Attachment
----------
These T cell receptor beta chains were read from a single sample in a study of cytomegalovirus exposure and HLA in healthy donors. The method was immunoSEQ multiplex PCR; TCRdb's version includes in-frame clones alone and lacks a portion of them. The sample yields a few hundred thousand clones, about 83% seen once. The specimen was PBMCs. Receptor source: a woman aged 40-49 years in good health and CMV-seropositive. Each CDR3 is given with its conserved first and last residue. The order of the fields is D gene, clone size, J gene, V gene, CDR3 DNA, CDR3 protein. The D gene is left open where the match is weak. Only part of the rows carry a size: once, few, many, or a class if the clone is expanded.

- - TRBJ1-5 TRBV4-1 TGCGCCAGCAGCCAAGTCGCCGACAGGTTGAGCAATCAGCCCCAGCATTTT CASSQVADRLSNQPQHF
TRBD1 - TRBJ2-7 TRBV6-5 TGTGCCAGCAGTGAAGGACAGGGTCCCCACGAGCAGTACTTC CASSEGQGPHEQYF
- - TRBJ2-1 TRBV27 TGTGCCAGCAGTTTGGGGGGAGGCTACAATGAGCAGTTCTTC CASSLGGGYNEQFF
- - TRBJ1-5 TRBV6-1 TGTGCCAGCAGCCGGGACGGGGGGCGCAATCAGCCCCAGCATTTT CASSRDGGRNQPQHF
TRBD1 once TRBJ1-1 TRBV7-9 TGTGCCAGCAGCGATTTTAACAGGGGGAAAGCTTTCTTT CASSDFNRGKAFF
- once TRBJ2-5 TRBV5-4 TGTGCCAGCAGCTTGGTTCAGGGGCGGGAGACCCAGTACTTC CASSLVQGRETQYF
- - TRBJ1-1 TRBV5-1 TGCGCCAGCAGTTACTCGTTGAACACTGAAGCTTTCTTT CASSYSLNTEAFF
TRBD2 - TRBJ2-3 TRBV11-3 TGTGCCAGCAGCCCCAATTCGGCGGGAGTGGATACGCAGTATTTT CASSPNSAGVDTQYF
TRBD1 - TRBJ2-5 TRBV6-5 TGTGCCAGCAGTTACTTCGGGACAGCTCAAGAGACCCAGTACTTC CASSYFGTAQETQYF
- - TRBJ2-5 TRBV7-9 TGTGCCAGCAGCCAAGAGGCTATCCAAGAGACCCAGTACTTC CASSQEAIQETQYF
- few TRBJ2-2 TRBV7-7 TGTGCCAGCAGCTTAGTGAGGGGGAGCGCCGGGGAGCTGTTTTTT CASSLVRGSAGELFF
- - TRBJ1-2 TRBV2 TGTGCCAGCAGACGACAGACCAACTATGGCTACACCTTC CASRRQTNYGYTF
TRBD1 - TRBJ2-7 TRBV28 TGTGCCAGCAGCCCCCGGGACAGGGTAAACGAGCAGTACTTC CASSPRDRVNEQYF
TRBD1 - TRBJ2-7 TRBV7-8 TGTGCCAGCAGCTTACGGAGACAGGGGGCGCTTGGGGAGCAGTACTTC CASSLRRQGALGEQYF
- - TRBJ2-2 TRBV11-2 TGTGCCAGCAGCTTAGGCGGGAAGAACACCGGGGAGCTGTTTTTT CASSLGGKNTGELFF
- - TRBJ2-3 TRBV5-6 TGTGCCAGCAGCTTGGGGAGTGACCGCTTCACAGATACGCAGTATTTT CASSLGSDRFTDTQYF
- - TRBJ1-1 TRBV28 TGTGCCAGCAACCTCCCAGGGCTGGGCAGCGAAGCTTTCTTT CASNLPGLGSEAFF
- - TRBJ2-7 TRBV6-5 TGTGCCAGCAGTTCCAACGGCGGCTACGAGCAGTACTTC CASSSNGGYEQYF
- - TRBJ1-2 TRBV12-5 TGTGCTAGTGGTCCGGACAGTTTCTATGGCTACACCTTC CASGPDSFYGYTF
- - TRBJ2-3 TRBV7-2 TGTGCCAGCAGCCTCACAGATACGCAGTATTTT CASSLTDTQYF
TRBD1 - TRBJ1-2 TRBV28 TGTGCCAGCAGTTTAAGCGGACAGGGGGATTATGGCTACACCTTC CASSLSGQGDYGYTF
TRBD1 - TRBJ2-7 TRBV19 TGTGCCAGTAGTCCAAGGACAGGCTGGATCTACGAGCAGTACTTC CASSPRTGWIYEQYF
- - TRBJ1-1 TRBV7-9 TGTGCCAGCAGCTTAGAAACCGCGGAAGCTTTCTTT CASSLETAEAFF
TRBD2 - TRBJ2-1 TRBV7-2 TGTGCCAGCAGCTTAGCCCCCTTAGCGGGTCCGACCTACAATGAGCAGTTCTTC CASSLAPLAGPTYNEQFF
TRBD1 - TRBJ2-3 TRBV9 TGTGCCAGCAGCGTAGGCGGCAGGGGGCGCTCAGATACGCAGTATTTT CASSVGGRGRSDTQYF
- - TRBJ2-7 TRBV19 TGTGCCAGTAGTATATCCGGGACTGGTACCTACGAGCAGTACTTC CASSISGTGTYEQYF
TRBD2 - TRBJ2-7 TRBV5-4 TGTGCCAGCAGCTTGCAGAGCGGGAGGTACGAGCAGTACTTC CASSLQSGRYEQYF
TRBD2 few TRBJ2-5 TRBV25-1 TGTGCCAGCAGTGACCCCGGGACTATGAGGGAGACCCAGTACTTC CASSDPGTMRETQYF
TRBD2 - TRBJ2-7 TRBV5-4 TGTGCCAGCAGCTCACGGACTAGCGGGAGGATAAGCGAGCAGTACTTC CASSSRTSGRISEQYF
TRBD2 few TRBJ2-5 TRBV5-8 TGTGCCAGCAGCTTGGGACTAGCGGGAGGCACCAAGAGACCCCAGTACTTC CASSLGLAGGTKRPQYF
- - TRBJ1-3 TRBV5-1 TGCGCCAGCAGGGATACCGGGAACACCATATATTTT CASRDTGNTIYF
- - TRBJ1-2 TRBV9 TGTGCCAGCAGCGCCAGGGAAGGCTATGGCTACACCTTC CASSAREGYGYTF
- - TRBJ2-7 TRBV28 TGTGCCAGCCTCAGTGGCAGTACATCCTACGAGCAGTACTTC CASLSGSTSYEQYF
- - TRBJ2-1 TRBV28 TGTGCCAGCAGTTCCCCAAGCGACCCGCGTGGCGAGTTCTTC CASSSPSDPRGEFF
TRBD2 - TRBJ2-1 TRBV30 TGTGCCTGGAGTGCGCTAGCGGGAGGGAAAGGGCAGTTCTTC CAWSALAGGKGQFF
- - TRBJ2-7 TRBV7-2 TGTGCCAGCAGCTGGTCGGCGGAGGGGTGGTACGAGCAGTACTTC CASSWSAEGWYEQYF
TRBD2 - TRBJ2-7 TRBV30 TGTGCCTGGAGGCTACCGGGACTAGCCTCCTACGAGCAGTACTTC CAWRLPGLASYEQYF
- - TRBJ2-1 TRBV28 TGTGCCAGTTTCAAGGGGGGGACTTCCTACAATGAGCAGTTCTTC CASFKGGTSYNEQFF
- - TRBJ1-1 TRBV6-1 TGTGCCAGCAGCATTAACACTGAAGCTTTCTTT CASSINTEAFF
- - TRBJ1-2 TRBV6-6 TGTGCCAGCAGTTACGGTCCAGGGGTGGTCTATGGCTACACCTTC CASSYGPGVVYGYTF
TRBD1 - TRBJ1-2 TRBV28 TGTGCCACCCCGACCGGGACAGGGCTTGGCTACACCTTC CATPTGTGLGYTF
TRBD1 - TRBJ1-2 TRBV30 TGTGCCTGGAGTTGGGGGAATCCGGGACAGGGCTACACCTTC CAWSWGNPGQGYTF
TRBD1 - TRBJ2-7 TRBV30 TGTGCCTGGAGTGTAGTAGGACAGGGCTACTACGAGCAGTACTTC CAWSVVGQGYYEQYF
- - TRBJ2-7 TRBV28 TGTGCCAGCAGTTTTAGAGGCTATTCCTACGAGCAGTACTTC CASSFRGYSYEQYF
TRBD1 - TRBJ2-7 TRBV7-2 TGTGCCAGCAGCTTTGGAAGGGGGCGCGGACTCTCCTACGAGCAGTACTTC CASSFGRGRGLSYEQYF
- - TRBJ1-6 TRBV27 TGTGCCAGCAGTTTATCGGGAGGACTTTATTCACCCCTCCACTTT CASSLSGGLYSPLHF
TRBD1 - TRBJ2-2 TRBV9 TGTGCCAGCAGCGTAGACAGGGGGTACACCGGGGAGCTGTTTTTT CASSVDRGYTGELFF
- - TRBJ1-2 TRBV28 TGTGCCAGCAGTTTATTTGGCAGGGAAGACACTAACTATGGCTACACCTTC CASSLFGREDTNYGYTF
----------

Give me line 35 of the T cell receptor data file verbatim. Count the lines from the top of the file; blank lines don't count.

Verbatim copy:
- - TRBJ2-1 TRBV28 TGTGCCAGCAGTTCCCCAAGCGACCCGCGTGGCGAGTTCTTC CASSSPSDPRGEFF